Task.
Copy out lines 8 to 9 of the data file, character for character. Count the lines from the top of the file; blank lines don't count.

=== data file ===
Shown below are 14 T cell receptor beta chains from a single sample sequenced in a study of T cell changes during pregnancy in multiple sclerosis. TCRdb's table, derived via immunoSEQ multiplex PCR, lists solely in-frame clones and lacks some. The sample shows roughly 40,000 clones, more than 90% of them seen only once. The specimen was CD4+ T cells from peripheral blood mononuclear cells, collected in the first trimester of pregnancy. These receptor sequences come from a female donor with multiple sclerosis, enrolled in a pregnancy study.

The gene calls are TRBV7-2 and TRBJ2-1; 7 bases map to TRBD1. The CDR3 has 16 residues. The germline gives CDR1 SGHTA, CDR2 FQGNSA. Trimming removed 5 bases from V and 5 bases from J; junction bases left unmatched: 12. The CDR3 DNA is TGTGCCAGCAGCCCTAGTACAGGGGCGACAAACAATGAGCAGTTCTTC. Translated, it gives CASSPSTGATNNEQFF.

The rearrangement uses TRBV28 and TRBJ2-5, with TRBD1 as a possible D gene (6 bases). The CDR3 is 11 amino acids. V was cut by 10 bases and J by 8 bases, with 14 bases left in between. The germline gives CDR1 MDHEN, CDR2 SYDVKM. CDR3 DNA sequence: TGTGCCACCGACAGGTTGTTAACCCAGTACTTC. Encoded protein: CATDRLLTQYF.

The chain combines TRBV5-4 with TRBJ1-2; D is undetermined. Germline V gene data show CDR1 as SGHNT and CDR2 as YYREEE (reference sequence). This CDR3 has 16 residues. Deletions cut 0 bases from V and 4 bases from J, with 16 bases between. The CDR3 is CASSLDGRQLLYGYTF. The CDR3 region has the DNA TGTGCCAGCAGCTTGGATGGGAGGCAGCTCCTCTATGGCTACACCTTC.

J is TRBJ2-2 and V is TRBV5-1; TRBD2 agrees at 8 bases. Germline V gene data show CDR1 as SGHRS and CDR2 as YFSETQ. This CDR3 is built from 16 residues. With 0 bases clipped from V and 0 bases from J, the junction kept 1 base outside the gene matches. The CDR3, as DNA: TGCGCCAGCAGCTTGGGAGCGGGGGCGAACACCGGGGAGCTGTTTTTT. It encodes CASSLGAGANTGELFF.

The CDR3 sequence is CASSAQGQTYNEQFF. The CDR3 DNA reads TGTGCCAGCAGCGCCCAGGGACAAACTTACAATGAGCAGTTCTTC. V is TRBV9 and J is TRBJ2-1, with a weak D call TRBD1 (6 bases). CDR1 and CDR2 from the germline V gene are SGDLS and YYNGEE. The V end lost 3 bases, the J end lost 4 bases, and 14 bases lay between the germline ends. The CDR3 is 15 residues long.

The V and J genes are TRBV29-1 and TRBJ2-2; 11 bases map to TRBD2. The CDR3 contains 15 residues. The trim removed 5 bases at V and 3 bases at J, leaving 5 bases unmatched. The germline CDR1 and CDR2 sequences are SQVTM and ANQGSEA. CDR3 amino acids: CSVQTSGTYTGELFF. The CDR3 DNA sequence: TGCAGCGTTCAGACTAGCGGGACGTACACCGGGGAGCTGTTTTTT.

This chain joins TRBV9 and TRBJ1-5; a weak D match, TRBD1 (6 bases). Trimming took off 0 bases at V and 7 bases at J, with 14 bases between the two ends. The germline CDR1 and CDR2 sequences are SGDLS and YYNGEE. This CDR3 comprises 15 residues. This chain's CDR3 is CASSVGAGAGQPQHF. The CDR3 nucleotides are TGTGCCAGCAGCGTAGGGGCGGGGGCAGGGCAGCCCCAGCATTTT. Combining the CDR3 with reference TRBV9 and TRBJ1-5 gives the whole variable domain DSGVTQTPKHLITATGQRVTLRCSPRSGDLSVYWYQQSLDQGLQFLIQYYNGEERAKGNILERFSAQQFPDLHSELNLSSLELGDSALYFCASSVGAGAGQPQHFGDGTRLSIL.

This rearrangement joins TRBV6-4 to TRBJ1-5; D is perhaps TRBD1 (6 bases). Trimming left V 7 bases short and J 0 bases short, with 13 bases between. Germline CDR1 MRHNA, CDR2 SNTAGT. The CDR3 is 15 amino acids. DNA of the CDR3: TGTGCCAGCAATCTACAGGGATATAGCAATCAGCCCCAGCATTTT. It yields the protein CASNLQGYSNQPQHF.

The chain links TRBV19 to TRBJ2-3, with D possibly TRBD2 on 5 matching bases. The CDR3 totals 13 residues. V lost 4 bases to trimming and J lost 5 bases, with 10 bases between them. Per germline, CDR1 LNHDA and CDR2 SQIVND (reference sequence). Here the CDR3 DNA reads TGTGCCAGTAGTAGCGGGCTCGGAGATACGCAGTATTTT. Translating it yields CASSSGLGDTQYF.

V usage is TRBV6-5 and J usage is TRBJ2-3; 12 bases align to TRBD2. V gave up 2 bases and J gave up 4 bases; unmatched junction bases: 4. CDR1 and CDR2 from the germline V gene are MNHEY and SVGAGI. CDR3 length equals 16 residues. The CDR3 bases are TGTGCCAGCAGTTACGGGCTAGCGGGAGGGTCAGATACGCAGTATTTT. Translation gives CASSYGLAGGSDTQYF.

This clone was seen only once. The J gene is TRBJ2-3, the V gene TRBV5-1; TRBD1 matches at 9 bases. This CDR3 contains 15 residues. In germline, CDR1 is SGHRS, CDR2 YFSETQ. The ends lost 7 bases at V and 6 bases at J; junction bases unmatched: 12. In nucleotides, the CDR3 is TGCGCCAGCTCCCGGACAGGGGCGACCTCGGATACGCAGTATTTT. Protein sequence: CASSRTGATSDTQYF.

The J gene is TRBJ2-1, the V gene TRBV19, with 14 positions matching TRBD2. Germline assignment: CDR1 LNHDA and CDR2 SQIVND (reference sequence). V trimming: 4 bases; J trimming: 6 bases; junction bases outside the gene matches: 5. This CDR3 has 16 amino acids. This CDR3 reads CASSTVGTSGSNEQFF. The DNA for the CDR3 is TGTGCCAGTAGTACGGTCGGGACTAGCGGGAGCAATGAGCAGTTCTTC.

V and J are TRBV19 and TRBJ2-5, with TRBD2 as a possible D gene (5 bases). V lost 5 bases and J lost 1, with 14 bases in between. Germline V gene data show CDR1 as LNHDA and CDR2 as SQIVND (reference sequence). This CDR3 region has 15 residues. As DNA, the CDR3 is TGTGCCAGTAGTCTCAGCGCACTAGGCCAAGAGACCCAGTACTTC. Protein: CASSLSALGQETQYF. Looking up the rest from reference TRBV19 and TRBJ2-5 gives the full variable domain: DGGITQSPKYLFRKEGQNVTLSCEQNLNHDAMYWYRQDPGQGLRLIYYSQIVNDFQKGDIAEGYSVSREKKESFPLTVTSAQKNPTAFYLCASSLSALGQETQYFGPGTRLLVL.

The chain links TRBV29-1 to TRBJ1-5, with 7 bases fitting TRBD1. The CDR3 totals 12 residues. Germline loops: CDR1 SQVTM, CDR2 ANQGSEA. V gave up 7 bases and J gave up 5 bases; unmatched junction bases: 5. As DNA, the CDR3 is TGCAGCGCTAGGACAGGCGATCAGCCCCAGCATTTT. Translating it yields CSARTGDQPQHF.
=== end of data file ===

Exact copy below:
This chain joins TRBV9 and TRBJ1-5; a weak D match, TRBD1 (6 bases). Trimming took off 0 bases at V and 7 bases at J, with 14 bases between the two ends. The germline CDR1 and CDR2 sequences are SGDLS and YYNGEE. This CDR3 comprises 15 residues. This chain's CDR3 is CASSVGAGAGQPQHF. The CDR3 nucleotides are TGTGCCAGCAGCGTAGGGGCGGGGGCAGGGCAGCCCCAGCATTTT. Combining the CDR3 with reference TRBV9 and TRBJ1-5 gives the whole variable domain DSGVTQTPKHLITATGQRVTLRCSPRSGDLSVYWYQQSLDQGLQFLIQYYNGEERAKGNILERFSAQQFPDLHSELNLSSLELGDSALYFCASSVGAGAGQPQHFGDGTRLSIL.

This rearrangement joins TRBV6-4 to TRBJ1-5; D is perhaps TRBD1 (6 bases). Trimming left V 7 bases short and J 0 bases short, with 13 bases between. Germline CDR1 MRHNA, CDR2 SNTAGT. The CDR3 is 15 amino acids. DNA of the CDR3: TGTGCCAGCAATCTACAGGGATATAGCAATCAGCCCCAGCATTTT. It yields the protein CASNLQGYSNQPQHF.